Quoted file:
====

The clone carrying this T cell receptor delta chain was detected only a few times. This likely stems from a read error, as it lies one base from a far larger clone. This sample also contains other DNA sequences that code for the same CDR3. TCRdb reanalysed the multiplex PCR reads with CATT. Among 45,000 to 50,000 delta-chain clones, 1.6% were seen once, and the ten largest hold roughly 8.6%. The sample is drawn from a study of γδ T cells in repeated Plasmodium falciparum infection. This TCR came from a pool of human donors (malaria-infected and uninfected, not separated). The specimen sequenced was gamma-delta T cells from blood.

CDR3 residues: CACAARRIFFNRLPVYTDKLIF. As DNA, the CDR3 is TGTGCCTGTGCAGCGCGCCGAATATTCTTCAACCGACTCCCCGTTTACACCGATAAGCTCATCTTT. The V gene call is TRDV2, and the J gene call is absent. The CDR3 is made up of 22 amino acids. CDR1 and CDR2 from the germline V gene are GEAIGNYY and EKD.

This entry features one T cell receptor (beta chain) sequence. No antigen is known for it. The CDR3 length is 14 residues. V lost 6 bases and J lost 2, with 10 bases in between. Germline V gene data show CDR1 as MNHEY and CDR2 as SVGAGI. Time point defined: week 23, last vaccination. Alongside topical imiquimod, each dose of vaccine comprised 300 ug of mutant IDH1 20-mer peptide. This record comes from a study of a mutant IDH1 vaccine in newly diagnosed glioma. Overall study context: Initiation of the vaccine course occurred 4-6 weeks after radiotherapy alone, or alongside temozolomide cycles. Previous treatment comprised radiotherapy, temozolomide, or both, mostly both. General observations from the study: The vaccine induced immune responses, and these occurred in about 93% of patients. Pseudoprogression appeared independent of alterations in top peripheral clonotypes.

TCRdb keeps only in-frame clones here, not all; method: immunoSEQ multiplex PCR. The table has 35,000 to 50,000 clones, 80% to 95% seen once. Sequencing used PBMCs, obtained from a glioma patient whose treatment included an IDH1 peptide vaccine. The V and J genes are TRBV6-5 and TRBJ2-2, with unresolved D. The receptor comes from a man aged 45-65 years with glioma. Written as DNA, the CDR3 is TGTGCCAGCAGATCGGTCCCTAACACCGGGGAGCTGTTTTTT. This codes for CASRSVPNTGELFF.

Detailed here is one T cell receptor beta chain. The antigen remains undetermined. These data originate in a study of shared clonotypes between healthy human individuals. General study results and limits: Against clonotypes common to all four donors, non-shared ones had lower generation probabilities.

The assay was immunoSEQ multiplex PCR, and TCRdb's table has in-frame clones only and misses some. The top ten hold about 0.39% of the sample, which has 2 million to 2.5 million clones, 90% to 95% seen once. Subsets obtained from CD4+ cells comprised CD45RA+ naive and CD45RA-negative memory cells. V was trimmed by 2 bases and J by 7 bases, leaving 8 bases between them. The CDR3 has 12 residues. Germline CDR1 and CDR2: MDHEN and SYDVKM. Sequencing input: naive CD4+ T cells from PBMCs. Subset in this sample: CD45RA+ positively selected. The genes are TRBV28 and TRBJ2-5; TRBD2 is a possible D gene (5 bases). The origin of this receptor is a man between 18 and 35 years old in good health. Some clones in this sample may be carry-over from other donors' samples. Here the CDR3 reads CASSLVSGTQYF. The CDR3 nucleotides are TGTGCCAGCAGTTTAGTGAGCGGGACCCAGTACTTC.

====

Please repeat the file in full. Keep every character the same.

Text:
The clone carrying this T cell receptor delta chain was detected only a few times. This likely stems from a read error, as it lies one base from a far larger clone. This sample also contains other DNA sequences that code for the same CDR3. TCRdb reanalysed the multiplex PCR reads with CATT. Among 45,000 to 50,000 delta-chain clones, 1.6% were seen once, and the ten largest hold roughly 8.6%. The sample is drawn from a study of γδ T cells in repeated Plasmodium falciparum infection. This TCR came from a pool of human donors (malaria-infected and uninfected, not separated). The specimen sequenced was gamma-delta T cells from blood.

CDR3 residues: CACAARRIFFNRLPVYTDKLIF. As DNA, the CDR3 is TGTGCCTGTGCAGCGCGCCGAATATTCTTCAACCGACTCCCCGTTTACACCGATAAGCTCATCTTT. The V gene call is TRDV2, and the J gene call is absent. The CDR3 is made up of 22 amino acids. CDR1 and CDR2 from the germline V gene are GEAIGNYY and EKD.

This entry features one T cell receptor (beta chain) sequence. No antigen is known for it. The CDR3 length is 14 residues. V lost 6 bases and J lost 2, with 10 bases in between. Germline V gene data show CDR1 as MNHEY and CDR2 as SVGAGI. Time point defined: week 23, last vaccination. Alongside topical imiquimod, each dose of vaccine comprised 300 ug of mutant IDH1 20-mer peptide. This record comes from a study of a mutant IDH1 vaccine in newly diagnosed glioma. Overall study context: Initiation of the vaccine course occurred 4-6 weeks after radiotherapy alone, or alongside temozolomide cycles. Previous treatment comprised radiotherapy, temozolomide, or both, mostly both. General observations from the study: The vaccine induced immune responses, and these occurred in about 93% of patients. Pseudoprogression appeared independent of alterations in top peripheral clonotypes.

TCRdb keeps only in-frame clones here, not all; method: immunoSEQ multiplex PCR. The table has 35,000 to 50,000 clones, 80% to 95% seen once. Sequencing used PBMCs, obtained from a glioma patient whose treatment included an IDH1 peptide vaccine. The V and J genes are TRBV6-5 and TRBJ2-2, with unresolved D. The receptor comes from a man aged 45-65 years with glioma. Written as DNA, the CDR3 is TGTGCCAGCAGATCGGTCCCTAACACCGGGGAGCTGTTTTTT. This codes for CASRSVPNTGELFF.

Detailed here is one T cell receptor beta chain. The antigen remains undetermined. These data originate in a study of shared clonotypes between healthy human individuals. General study results and limits: Against clonotypes common to all four donors, non-shared ones had lower generation probabilities.

The assay was immunoSEQ multiplex PCR, and TCRdb's table has in-frame clones only and misses some. The top ten hold about 0.39% of the sample, which has 2 million to 2.5 million clones, 90% to 95% seen once. Subsets obtained from CD4+ cells comprised CD45RA+ naive and CD45RA-negative memory cells. V was trimmed by 2 bases and J by 7 bases, leaving 8 bases between them. The CDR3 has 12 residues. Germline CDR1 and CDR2: MDHEN and SYDVKM. Sequencing input: naive CD4+ T cells from PBMCs. Subset in this sample: CD45RA+ positively selected. The genes are TRBV28 and TRBJ2-5; TRBD2 is a possible D gene (5 bases). The origin of this receptor is a man between 18 and 35 years old in good health. Some clones in this sample may be carry-over from other donors' samples. Here the CDR3 reads CASSLVSGTQYF. The CDR3 nucleotides are TGTGCCAGCAGTTTAGTGAGCGGGACCCAGTACTTC.